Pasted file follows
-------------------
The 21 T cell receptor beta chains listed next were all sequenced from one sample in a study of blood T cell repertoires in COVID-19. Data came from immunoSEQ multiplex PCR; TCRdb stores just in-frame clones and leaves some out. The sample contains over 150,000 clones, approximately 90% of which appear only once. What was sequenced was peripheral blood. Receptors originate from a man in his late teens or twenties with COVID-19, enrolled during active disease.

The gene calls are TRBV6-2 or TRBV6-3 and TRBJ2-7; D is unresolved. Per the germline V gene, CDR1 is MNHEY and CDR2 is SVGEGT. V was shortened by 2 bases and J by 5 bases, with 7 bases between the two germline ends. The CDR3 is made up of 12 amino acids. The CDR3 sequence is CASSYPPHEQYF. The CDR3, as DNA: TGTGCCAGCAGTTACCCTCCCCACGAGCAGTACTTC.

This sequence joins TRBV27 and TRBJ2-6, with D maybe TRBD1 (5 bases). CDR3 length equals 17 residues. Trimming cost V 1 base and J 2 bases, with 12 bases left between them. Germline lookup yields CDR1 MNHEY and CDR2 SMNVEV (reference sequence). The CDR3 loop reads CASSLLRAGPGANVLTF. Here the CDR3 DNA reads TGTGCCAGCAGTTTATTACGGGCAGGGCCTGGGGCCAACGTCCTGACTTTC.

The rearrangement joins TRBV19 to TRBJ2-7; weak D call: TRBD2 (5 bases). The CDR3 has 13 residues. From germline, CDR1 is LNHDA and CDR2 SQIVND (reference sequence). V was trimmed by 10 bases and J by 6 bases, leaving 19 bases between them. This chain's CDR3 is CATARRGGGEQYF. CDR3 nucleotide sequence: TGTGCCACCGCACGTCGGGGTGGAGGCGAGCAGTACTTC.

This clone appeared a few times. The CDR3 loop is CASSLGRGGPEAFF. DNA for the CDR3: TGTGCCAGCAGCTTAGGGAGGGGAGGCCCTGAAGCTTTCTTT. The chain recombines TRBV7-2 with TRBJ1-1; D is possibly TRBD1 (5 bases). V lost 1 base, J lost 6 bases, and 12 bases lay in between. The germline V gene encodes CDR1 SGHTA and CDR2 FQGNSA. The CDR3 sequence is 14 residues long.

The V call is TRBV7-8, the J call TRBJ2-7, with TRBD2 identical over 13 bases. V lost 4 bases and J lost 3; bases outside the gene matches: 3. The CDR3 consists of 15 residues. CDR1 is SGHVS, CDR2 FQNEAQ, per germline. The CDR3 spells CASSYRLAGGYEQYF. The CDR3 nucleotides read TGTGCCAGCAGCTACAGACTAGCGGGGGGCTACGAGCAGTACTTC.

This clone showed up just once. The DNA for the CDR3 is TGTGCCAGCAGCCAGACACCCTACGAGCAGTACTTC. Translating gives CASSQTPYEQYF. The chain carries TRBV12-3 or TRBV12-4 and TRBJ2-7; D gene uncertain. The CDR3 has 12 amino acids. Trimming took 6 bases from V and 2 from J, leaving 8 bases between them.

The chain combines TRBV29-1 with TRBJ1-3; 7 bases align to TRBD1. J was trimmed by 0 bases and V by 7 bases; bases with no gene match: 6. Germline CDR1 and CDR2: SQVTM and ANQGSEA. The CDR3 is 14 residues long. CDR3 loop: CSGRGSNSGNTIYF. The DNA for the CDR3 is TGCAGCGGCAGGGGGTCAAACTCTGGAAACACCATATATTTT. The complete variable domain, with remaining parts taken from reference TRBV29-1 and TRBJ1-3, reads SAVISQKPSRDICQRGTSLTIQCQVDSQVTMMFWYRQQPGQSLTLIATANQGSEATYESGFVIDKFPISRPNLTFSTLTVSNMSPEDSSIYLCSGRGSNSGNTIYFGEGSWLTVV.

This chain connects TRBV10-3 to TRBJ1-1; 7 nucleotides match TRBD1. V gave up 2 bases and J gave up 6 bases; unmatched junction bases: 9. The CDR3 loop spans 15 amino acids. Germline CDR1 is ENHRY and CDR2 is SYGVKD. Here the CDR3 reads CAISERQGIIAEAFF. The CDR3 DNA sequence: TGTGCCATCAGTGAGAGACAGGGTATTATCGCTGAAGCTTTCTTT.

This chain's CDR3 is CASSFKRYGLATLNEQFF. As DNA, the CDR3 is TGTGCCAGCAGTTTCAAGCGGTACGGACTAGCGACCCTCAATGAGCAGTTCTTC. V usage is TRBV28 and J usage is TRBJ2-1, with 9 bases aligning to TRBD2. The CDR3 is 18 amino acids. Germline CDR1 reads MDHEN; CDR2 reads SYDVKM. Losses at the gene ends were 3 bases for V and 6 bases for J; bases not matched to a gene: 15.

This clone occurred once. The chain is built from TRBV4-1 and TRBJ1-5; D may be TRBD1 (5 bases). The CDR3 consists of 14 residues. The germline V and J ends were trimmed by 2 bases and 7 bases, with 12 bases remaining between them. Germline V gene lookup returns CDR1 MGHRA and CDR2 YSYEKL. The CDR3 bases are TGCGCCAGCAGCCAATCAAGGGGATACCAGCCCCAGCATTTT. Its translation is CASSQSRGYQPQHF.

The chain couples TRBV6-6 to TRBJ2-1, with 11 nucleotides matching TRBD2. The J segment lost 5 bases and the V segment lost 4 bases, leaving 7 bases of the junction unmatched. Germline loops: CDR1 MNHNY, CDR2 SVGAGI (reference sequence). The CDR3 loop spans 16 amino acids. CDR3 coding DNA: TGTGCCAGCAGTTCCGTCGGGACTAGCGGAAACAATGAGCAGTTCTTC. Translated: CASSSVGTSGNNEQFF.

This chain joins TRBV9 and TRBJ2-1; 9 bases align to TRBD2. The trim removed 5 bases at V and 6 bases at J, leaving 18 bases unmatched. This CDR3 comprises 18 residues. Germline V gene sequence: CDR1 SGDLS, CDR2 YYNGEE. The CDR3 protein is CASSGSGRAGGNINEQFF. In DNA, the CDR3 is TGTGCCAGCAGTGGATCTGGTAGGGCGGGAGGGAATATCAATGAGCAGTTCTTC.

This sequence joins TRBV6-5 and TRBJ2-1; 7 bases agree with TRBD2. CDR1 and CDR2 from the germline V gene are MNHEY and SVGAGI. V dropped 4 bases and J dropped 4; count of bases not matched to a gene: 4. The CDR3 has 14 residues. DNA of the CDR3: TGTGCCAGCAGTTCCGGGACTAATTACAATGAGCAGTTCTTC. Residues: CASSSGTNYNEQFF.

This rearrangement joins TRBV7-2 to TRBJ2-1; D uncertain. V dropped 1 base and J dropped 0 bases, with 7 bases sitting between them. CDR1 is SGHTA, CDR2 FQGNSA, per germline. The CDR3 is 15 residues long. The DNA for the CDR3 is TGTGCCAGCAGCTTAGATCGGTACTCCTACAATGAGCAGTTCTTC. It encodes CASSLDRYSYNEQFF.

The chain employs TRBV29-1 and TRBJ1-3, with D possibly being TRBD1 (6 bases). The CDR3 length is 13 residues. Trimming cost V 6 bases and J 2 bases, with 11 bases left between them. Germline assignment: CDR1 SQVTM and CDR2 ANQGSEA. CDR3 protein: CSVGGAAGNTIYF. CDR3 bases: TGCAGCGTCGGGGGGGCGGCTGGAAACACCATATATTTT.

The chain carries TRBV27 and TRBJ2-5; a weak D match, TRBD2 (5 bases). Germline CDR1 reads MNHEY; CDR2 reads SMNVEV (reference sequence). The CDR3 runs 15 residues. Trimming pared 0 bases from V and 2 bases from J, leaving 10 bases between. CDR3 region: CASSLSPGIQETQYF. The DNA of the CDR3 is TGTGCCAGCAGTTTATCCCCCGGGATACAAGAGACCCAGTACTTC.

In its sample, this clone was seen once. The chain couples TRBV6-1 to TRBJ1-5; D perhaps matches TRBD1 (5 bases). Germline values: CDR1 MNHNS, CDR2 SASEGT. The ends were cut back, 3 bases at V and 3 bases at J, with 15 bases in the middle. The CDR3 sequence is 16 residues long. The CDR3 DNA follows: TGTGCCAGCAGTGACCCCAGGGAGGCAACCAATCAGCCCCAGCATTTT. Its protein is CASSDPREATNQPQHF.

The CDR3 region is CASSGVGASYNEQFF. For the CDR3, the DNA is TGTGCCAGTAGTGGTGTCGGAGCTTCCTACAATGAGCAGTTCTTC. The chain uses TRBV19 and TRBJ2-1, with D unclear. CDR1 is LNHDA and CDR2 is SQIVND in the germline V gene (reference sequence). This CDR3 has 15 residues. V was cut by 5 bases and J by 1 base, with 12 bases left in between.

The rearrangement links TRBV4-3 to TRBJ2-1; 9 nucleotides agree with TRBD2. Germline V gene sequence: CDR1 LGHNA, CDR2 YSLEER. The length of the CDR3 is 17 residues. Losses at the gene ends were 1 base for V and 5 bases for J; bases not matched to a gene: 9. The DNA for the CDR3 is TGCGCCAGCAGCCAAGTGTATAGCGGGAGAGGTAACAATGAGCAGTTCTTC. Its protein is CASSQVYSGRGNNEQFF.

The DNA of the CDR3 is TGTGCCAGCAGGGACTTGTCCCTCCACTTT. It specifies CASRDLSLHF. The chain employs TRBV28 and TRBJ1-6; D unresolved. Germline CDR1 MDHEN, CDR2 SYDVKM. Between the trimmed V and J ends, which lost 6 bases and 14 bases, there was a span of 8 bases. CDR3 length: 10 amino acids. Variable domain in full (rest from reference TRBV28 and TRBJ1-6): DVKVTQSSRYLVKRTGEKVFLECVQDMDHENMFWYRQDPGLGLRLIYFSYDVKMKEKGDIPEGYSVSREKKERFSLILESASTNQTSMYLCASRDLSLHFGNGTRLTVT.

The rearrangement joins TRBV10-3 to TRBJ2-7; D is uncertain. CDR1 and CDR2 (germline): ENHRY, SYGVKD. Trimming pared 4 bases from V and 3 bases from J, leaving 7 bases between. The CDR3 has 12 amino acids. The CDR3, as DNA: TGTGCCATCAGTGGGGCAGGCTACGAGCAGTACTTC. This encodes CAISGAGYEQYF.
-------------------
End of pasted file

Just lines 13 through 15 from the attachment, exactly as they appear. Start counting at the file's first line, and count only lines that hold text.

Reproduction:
This chain joins TRBV9 and TRBJ2-1; 9 bases align to TRBD2. The trim removed 5 bases at V and 6 bases at J, leaving 18 bases unmatched. This CDR3 comprises 18 residues. Germline V gene sequence: CDR1 SGDLS, CDR2 YYNGEE. The CDR3 protein is CASSGSGRAGGNINEQFF. In DNA, the CDR3 is TGTGCCAGCAGTGGATCTGGTAGGGCGGGAGGGAATATCAATGAGCAGTTCTTC.

This sequence joins TRBV6-5 and TRBJ2-1; 7 bases agree with TRBD2. CDR1 and CDR2 from the germline V gene are MNHEY and SVGAGI. V dropped 4 bases and J dropped 4; count of bases not matched to a gene: 4. The CDR3 has 14 residues. DNA of the CDR3: TGTGCCAGCAGTTCCGGGACTAATTACAATGAGCAGTTCTTC. Residues: CASSSGTNYNEQFF.

This rearrangement joins TRBV7-2 to TRBJ2-1; D uncertain. V dropped 1 base and J dropped 0 bases, with 7 bases sitting between them. CDR1 is SGHTA, CDR2 FQGNSA, per germline. The CDR3 is 15 residues long. The DNA for the CDR3 is TGTGCCAGCAGCTTAGATCGGTACTCCTACAATGAGCAGTTCTTC. It encodes CASSLDRYSYNEQFF.